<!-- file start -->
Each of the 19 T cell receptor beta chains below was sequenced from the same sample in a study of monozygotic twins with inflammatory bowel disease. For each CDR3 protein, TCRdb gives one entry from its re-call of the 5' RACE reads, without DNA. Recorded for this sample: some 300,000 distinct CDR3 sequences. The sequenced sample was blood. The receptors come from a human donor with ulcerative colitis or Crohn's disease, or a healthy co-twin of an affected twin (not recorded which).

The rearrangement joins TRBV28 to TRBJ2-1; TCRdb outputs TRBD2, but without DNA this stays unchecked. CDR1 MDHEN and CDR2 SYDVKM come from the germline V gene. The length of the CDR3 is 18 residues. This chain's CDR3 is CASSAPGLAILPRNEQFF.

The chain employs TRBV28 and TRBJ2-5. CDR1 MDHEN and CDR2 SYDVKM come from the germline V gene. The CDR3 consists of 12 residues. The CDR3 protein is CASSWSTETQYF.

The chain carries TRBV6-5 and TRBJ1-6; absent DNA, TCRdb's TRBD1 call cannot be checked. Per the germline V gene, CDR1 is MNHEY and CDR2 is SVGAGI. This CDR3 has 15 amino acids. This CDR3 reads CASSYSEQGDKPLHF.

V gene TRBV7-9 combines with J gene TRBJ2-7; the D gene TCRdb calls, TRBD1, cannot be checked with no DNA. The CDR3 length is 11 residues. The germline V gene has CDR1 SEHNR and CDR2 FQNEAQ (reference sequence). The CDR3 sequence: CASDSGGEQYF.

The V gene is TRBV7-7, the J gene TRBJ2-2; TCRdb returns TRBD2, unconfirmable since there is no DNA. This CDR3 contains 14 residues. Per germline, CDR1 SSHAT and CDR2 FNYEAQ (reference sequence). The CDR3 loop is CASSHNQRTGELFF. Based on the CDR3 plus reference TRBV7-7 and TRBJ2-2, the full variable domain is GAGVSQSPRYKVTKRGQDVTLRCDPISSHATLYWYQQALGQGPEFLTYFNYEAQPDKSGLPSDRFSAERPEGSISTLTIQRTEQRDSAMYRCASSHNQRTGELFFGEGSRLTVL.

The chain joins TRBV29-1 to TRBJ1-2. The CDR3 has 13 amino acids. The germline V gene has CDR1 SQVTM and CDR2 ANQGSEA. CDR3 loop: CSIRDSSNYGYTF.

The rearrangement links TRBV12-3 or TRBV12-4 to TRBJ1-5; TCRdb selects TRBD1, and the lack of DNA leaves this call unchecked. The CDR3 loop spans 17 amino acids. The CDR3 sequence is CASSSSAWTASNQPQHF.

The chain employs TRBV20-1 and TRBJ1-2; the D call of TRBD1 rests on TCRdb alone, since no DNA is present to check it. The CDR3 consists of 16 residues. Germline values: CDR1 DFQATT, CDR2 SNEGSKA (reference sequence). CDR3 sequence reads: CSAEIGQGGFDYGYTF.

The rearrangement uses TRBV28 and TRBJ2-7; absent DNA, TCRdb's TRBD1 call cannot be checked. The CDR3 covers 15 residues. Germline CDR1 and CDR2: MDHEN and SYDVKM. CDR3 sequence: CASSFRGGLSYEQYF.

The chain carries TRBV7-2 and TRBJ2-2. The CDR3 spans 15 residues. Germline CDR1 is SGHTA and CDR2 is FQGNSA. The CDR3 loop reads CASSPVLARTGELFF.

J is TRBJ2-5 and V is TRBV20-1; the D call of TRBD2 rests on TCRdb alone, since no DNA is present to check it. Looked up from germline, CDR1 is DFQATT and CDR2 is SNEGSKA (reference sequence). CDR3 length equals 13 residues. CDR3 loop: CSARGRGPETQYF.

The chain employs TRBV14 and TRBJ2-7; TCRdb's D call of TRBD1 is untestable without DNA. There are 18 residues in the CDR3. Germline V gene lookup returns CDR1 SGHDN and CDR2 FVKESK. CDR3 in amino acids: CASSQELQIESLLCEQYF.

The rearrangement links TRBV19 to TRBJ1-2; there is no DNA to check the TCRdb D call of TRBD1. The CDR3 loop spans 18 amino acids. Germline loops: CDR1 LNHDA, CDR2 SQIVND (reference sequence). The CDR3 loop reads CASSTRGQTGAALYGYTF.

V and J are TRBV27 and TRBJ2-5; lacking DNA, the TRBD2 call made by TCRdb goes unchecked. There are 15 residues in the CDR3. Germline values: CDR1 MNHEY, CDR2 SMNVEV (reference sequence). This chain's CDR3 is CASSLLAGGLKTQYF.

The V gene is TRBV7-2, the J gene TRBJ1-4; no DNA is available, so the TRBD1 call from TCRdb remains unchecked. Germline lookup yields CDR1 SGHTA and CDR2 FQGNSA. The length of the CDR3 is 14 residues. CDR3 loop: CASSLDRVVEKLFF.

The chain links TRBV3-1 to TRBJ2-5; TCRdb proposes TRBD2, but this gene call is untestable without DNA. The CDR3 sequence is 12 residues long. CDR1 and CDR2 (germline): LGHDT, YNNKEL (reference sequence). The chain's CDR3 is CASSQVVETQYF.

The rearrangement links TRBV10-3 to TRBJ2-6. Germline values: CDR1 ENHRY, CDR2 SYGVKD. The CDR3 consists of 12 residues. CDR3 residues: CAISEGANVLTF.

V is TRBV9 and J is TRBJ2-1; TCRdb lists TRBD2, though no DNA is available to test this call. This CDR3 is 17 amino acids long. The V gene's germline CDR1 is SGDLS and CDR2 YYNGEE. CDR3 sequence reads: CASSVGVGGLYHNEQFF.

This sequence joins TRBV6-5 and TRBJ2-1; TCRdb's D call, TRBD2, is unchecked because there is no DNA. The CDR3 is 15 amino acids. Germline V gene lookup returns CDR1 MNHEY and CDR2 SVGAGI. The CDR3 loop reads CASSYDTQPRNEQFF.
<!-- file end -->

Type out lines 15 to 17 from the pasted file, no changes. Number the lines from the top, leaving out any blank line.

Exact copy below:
V and J are TRBV27 and TRBJ2-5; lacking DNA, the TRBD2 call made by TCRdb goes unchecked. There are 15 residues in the CDR3. Germline values: CDR1 MNHEY, CDR2 SMNVEV (reference sequence). This chain's CDR3 is CASSLLAGGLKTQYF.

The V gene is TRBV7-2, the J gene TRBJ1-4; no DNA is available, so the TRBD1 call from TCRdb remains unchecked. Germline lookup yields CDR1 SGHTA and CDR2 FQGNSA. The length of the CDR3 is 14 residues. CDR3 loop: CASSLDRVVEKLFF.

The chain links TRBV3-1 to TRBJ2-5; TCRdb proposes TRBD2, but this gene call is untestable without DNA. The CDR3 sequence is 12 residues long. CDR1 and CDR2 (germline): LGHDT, YNNKEL (reference sequence). The chain's CDR3 is CASSQVVETQYF.